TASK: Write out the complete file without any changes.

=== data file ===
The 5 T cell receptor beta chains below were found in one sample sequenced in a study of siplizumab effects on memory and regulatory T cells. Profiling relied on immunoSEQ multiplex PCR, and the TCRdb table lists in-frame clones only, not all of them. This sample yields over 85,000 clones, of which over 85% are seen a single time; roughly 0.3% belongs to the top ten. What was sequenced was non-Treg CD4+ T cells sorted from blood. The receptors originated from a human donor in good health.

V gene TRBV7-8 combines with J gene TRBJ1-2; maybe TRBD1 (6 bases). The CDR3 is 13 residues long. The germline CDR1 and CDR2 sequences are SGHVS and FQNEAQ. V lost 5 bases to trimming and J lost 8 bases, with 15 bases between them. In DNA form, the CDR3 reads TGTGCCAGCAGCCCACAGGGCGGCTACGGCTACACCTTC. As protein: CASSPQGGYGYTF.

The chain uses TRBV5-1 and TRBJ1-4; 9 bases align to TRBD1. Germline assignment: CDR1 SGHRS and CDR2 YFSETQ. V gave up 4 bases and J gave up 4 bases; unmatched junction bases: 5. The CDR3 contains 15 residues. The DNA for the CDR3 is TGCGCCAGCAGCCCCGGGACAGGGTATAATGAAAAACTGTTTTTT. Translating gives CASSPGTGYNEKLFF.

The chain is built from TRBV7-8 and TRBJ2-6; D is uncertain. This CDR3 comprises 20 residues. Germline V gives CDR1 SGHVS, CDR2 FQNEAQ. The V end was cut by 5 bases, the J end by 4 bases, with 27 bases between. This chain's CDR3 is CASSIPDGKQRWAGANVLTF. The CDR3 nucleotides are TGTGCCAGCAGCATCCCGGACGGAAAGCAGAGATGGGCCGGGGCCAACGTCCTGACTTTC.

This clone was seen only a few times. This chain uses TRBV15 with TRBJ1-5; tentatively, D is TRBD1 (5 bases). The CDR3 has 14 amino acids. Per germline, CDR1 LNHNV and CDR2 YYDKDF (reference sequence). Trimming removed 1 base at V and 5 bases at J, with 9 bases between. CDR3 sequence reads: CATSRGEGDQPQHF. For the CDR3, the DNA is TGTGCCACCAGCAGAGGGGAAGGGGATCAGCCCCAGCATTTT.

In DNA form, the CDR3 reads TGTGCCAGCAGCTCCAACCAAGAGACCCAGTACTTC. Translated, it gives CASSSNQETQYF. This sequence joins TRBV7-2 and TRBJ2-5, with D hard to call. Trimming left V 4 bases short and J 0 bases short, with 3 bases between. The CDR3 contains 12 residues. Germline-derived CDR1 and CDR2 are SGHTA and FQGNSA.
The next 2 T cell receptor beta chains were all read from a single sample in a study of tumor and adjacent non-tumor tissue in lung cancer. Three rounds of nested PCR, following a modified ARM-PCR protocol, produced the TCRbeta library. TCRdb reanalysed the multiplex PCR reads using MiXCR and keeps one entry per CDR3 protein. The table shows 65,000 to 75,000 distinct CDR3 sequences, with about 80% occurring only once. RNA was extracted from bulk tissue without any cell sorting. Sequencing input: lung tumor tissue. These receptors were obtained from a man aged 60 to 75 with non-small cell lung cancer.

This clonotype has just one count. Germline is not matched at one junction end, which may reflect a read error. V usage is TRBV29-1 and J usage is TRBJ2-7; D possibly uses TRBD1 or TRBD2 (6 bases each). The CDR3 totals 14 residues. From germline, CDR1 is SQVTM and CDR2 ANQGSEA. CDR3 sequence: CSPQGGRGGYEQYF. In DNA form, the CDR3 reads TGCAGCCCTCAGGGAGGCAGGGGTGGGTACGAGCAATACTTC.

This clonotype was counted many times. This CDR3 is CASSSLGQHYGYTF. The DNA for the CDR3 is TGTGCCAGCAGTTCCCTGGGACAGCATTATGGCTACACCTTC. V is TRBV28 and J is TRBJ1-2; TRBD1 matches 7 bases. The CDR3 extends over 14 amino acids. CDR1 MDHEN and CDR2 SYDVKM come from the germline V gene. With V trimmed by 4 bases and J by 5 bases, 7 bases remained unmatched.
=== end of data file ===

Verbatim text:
The 5 T cell receptor beta chains below were found in one sample sequenced in a study of siplizumab effects on memory and regulatory T cells. Profiling relied on immunoSEQ multiplex PCR, and the TCRdb table lists in-frame clones only, not all of them. This sample yields over 85,000 clones, of which over 85% are seen a single time; roughly 0.3% belongs to the top ten. What was sequenced was non-Treg CD4+ T cells sorted from blood. The receptors originated from a human donor in good health.

V gene TRBV7-8 combines with J gene TRBJ1-2; maybe TRBD1 (6 bases). The CDR3 is 13 residues long. The germline CDR1 and CDR2 sequences are SGHVS and FQNEAQ. V lost 5 bases to trimming and J lost 8 bases, with 15 bases between them. In DNA form, the CDR3 reads TGTGCCAGCAGCCCACAGGGCGGCTACGGCTACACCTTC. As protein: CASSPQGGYGYTF.

The chain uses TRBV5-1 and TRBJ1-4; 9 bases align to TRBD1. Germline assignment: CDR1 SGHRS and CDR2 YFSETQ. V gave up 4 bases and J gave up 4 bases; unmatched junction bases: 5. The CDR3 contains 15 residues. The DNA for the CDR3 is TGCGCCAGCAGCCCCGGGACAGGGTATAATGAAAAACTGTTTTTT. Translating gives CASSPGTGYNEKLFF.

The chain is built from TRBV7-8 and TRBJ2-6; D is uncertain. This CDR3 comprises 20 residues. Germline V gives CDR1 SGHVS, CDR2 FQNEAQ. The V end was cut by 5 bases, the J end by 4 bases, with 27 bases between. This chain's CDR3 is CASSIPDGKQRWAGANVLTF. The CDR3 nucleotides are TGTGCCAGCAGCATCCCGGACGGAAAGCAGAGATGGGCCGGGGCCAACGTCCTGACTTTC.

This clone was seen only a few times. This chain uses TRBV15 with TRBJ1-5; tentatively, D is TRBD1 (5 bases). The CDR3 has 14 amino acids. Per germline, CDR1 LNHNV and CDR2 YYDKDF (reference sequence). Trimming removed 1 base at V and 5 bases at J, with 9 bases between. CDR3 sequence reads: CATSRGEGDQPQHF. For the CDR3, the DNA is TGTGCCACCAGCAGAGGGGAAGGGGATCAGCCCCAGCATTTT.

In DNA form, the CDR3 reads TGTGCCAGCAGCTCCAACCAAGAGACCCAGTACTTC. Translated, it gives CASSSNQETQYF. This sequence joins TRBV7-2 and TRBJ2-5, with D hard to call. Trimming left V 4 bases short and J 0 bases short, with 3 bases between. The CDR3 contains 12 residues. Germline-derived CDR1 and CDR2 are SGHTA and FQGNSA.
The next 2 T cell receptor beta chains were all read from a single sample in a study of tumor and adjacent non-tumor tissue in lung cancer. Three rounds of nested PCR, following a modified ARM-PCR protocol, produced the TCRbeta library. TCRdb reanalysed the multiplex PCR reads using MiXCR and keeps one entry per CDR3 protein. The table shows 65,000 to 75,000 distinct CDR3 sequences, with about 80% occurring only once. RNA was extracted from bulk tissue without any cell sorting. Sequencing input: lung tumor tissue. These receptors were obtained from a man aged 60 to 75 with non-small cell lung cancer.

This clonotype has just one count. Germline is not matched at one junction end, which may reflect a read error. V usage is TRBV29-1 and J usage is TRBJ2-7; D possibly uses TRBD1 or TRBD2 (6 bases each). The CDR3 totals 14 residues. From germline, CDR1 is SQVTM and CDR2 ANQGSEA. CDR3 sequence: CSPQGGRGGYEQYF. In DNA form, the CDR3 reads TGCAGCCCTCAGGGAGGCAGGGGTGGGTACGAGCAATACTTC.

This clonotype was counted many times. This CDR3 is CASSSLGQHYGYTF. The DNA for the CDR3 is TGTGCCAGCAGTTCCCTGGGACAGCATTATGGCTACACCTTC. V is TRBV28 and J is TRBJ1-2; TRBD1 matches 7 bases. The CDR3 extends over 14 amino acids. CDR1 MDHEN and CDR2 SYDVKM come from the germline V gene. With V trimmed by 4 bases and J by 5 bases, 7 bases remained unmatched.